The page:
6 Mar
2015
Posted in: parenting
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Learning More than Teaching

I’m certain when our last child moves out of the house, years from now, that I will have learned more from them than what they learned from me.

Over the last 12 years, I’ve learned more about myself from mothering than any self-reflection exercises I ever attempted. I have a better handle on my strengths and weaknesses. The parts of my attitudes and habits I don’t necessarily enjoy about myself have been magnified with parenting. I’m quick to anger and slow to patience. I have little room for excuses, even if they’re valid. I need quiet, me time which is woefully difficult to come by with a family of six. On the sunny side, I excel at allowing my kids to be who they want to be including what they read, how they dress and extra-curricular activities they want to try. I enjoy finding activities for us to take part in and traveling as a family. We talk openly, even uncomfortable talks with a tween are fair-game. I’ve learned I’m a good cook which I would never had said pre-motherhood.

boy sitting on bench during a basketball game

Yesterday my 6th grader had his first school basketball game. He plays on the “A” team and was watching the “B” team play when I got the call. Things weren’t going so well for the “B” team, and our son needed a little pep talk before his game began. Ultimately, he realized that what he enjoys about sports is the practicing and seeing himself improve. While winning is nice, his team’s record doesn’t diminish his love for the activity. That kid has been on teams that have suffered through some serious losing streaks. If there’s one thing he is, it’s a good sport.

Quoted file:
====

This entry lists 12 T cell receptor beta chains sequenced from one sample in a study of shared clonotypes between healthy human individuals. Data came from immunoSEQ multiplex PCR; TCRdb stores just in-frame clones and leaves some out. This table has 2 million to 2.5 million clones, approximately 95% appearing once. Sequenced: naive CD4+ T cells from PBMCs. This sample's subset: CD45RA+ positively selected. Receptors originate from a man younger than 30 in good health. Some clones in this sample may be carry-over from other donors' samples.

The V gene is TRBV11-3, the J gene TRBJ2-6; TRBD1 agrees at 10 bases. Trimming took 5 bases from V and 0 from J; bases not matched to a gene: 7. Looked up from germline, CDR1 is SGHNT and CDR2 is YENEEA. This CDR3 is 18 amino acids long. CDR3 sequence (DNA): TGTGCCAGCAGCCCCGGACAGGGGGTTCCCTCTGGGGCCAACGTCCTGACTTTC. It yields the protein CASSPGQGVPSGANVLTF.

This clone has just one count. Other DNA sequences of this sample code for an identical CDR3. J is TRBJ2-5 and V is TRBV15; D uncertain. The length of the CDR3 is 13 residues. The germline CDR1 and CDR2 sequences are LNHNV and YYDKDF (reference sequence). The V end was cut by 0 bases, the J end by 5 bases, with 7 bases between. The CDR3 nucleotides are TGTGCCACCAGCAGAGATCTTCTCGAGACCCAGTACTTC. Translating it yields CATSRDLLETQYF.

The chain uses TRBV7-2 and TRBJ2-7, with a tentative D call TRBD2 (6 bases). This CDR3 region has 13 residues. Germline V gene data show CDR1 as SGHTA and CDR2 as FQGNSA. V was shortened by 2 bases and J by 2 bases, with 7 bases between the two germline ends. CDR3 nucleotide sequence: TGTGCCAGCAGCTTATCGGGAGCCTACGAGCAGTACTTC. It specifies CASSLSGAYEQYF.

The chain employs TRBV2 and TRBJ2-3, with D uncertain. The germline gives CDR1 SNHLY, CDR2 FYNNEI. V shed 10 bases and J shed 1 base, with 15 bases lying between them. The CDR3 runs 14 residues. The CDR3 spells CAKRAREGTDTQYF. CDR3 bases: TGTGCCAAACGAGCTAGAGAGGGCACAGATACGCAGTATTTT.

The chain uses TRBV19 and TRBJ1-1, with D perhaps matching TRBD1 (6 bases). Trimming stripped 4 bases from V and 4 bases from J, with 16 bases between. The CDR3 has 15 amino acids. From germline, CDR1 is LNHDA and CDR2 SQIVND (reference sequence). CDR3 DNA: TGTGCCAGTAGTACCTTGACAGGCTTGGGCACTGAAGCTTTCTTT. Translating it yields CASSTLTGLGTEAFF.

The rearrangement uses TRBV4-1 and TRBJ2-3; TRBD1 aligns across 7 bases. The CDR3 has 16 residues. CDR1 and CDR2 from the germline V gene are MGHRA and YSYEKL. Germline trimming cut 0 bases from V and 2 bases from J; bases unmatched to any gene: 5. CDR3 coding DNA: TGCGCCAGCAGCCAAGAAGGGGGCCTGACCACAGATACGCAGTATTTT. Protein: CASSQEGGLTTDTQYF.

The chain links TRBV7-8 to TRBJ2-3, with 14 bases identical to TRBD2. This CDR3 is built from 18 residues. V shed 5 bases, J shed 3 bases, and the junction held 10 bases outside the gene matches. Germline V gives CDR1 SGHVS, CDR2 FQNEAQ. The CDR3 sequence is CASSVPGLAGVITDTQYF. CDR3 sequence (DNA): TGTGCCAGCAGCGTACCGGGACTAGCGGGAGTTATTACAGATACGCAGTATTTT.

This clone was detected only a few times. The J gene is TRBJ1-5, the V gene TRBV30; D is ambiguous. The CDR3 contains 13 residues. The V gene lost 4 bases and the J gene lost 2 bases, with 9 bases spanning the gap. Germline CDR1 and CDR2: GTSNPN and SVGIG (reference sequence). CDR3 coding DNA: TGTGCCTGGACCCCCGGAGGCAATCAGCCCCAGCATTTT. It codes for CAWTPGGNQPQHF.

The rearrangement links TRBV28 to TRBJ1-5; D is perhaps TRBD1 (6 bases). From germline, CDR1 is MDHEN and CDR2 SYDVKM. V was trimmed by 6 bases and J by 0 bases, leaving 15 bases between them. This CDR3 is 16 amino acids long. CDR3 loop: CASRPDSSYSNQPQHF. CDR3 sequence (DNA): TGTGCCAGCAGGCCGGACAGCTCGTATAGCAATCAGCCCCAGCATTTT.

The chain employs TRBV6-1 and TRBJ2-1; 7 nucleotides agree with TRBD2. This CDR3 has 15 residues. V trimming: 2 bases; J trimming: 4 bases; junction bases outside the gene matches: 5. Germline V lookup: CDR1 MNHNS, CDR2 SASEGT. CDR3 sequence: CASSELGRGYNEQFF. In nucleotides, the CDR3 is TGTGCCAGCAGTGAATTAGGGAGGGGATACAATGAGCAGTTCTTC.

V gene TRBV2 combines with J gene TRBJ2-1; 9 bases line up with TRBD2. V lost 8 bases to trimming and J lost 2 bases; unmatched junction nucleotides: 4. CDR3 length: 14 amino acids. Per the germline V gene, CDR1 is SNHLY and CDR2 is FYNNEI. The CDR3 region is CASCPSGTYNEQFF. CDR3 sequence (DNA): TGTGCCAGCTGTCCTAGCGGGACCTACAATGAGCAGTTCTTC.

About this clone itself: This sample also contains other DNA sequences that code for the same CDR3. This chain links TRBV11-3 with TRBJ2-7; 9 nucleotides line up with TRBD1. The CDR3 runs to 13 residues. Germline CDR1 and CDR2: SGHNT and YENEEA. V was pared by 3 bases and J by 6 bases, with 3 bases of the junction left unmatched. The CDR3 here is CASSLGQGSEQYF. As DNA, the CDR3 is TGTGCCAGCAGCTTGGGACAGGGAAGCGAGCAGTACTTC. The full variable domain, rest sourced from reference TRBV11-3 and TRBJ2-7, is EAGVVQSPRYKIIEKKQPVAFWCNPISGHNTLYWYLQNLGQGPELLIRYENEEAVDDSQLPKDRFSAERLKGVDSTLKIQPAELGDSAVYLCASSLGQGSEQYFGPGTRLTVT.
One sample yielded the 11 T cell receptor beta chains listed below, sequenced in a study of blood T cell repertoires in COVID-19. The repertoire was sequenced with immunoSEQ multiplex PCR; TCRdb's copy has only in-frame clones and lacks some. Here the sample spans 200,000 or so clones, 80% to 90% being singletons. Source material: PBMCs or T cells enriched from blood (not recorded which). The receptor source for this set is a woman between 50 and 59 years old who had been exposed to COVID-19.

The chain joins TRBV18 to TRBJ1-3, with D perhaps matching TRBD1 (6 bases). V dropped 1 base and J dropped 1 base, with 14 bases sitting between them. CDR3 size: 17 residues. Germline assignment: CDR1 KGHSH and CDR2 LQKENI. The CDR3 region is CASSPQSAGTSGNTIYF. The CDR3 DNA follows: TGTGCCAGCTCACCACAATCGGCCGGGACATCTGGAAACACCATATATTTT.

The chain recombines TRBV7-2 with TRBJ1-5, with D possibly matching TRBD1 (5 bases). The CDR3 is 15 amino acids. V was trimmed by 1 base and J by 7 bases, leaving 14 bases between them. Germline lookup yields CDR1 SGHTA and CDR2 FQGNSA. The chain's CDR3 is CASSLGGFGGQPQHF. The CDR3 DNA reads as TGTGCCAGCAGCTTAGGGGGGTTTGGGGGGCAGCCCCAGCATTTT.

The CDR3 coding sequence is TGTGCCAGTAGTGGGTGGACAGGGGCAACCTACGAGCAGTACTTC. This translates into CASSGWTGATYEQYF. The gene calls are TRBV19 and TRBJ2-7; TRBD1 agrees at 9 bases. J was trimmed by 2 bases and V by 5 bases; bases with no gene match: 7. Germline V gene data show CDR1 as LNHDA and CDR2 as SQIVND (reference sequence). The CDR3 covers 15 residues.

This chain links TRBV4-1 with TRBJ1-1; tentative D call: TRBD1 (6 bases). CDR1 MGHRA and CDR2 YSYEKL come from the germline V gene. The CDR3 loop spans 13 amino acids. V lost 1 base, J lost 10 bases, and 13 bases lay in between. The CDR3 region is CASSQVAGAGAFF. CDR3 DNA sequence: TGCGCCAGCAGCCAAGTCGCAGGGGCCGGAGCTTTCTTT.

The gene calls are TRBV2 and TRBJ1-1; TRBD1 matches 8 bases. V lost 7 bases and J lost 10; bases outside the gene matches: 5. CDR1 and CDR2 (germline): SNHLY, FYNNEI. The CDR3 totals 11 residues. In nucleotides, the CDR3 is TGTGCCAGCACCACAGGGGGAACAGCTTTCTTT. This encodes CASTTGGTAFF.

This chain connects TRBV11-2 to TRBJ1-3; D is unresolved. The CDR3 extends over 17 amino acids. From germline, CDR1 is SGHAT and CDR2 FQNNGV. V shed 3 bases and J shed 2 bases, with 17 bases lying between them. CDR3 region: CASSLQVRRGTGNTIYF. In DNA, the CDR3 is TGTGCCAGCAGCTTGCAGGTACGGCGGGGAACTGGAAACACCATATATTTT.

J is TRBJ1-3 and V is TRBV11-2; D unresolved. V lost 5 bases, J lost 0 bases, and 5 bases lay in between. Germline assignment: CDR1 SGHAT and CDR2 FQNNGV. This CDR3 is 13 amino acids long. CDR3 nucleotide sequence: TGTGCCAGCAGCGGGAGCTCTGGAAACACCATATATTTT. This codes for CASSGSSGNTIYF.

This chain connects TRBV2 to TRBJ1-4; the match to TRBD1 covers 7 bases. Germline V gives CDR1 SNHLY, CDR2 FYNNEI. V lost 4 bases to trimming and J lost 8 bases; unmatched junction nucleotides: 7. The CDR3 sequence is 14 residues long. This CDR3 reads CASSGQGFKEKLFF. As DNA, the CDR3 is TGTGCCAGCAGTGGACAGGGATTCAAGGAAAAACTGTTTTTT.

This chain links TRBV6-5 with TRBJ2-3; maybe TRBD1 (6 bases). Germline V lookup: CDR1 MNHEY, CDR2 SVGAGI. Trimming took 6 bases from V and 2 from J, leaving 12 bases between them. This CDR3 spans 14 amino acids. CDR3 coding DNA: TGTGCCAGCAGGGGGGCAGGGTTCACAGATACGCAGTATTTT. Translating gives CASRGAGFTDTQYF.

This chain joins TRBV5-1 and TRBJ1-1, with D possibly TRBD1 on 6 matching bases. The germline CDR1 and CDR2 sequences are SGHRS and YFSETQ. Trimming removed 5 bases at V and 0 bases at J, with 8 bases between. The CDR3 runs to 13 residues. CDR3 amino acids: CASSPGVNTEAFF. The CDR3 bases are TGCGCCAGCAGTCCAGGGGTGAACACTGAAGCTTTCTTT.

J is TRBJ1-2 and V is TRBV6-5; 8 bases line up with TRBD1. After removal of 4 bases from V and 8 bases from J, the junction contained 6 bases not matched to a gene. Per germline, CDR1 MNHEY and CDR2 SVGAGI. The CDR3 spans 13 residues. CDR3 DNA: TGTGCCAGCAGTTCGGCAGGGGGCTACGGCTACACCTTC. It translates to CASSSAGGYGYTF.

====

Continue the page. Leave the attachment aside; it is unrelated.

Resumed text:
This morning I was lamenting about a task I HAD to do. I’ve come to enjoy chatting with our oldest. He can hold his own in most adult conversations and tends to ask questions that make me second-guess myself, in a good way. Today he asked why I do things I don’t actually enjoy. He wouldn’t play basketball if he didn’t like doing it. He gives quite a bit of his valuable time to basketball and thought it sounded silly to use his set amount of hours each day on things he doesn’t actually like. There are moments where it’s like having my own Yoda sharing wise advice.

I’ve been thinking off-and-on today about what he said. Why would I continue to give my time to something I don’t enjoy and don’t feel contributes to my or my family’s goals and aspirations? While there are endless things that MUST be done on a daily basis just to maintain our health, home and jobs, there are plenty of items I do that don’t contribute to my overall vision for this one life I have. Once again I find myself reevaluating the use of my time spurred on by one of my children. As much as I miss the cuddly baby versions of my children, it seems the growing up versions have their own appeal as well.

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